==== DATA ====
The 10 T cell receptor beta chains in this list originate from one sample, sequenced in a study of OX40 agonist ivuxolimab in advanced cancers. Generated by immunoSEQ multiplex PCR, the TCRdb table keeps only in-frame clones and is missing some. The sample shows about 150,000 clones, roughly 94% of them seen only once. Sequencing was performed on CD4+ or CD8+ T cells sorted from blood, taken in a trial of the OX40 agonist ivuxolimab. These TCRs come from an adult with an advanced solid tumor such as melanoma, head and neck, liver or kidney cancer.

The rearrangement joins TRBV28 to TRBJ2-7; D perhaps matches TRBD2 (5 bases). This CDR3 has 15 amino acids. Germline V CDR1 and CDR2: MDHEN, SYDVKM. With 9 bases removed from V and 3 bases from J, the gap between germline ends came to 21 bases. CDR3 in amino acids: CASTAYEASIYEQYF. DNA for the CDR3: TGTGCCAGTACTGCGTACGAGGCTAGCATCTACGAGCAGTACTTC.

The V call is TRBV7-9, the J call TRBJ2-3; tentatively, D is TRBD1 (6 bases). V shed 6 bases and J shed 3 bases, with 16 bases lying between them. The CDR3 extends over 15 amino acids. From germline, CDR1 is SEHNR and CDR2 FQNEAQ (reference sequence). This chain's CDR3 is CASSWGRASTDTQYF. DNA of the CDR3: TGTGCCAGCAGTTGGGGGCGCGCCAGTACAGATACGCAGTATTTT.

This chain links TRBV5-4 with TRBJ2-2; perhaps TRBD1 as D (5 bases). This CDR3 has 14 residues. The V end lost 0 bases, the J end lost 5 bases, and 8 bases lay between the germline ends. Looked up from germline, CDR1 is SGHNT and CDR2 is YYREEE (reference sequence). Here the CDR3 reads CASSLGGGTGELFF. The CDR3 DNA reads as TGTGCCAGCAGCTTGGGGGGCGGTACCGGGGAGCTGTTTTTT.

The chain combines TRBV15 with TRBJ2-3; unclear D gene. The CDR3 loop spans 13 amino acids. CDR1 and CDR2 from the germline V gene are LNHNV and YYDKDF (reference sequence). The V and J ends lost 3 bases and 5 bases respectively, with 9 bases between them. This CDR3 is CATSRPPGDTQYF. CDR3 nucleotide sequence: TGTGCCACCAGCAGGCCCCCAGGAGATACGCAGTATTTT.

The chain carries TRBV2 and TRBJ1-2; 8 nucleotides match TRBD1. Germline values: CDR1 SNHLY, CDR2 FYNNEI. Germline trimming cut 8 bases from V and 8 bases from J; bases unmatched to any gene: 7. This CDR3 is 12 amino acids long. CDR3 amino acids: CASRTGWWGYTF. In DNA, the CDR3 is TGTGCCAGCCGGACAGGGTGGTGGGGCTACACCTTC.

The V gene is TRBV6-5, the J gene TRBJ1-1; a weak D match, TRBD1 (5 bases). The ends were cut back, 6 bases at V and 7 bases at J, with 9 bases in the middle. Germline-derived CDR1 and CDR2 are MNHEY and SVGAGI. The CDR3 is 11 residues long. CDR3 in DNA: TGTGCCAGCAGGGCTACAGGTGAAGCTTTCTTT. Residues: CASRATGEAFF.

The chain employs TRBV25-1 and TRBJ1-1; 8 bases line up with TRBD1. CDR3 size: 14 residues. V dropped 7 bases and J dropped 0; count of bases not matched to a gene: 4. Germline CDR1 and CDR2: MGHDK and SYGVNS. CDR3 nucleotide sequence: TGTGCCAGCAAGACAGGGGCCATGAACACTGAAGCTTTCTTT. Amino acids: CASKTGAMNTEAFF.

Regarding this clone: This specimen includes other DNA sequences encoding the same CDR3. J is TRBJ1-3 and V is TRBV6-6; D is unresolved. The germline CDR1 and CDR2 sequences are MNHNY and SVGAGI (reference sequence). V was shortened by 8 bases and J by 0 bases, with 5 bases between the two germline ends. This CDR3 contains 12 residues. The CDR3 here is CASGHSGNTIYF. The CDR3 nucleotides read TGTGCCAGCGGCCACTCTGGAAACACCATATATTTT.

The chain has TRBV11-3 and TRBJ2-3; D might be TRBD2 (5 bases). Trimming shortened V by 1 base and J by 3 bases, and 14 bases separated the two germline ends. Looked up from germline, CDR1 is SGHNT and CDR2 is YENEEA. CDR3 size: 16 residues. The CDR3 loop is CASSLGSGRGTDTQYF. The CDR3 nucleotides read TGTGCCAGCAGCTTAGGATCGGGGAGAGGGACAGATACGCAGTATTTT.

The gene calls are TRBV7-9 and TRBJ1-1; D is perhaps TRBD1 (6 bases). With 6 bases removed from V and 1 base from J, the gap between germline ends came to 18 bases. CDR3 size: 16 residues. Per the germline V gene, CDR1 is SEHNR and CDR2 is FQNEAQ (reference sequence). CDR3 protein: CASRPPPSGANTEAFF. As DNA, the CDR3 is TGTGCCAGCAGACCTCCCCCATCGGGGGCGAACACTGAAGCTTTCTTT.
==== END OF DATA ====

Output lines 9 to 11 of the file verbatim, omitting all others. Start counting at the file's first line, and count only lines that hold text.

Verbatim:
Regarding this clone: This specimen includes other DNA sequences encoding the same CDR3. J is TRBJ1-3 and V is TRBV6-6; D is unresolved. The germline CDR1 and CDR2 sequences are MNHNY and SVGAGI (reference sequence). V was shortened by 8 bases and J by 0 bases, with 5 bases between the two germline ends. This CDR3 contains 12 residues. The CDR3 here is CASGHSGNTIYF. The CDR3 nucleotides read TGTGCCAGCGGCCACTCTGGAAACACCATATATTTT.

The chain has TRBV11-3 and TRBJ2-3; D might be TRBD2 (5 bases). Trimming shortened V by 1 base and J by 3 bases, and 14 bases separated the two germline ends. Looked up from germline, CDR1 is SGHNT and CDR2 is YENEEA. CDR3 size: 16 residues. The CDR3 loop is CASSLGSGRGTDTQYF. The CDR3 nucleotides read TGTGCCAGCAGCTTAGGATCGGGGAGAGGGACAGATACGCAGTATTTT.

The gene calls are TRBV7-9 and TRBJ1-1; D is perhaps TRBD1 (6 bases). With 6 bases removed from V and 1 base from J, the gap between germline ends came to 18 bases. CDR3 size: 16 residues. Per the germline V gene, CDR1 is SEHNR and CDR2 is FQNEAQ (reference sequence). CDR3 protein: CASRPPPSGANTEAFF. As DNA, the CDR3 is TGTGCCAGCAGACCTCCCCCATCGGGGGCGAACACTGAAGCTTTCTTT.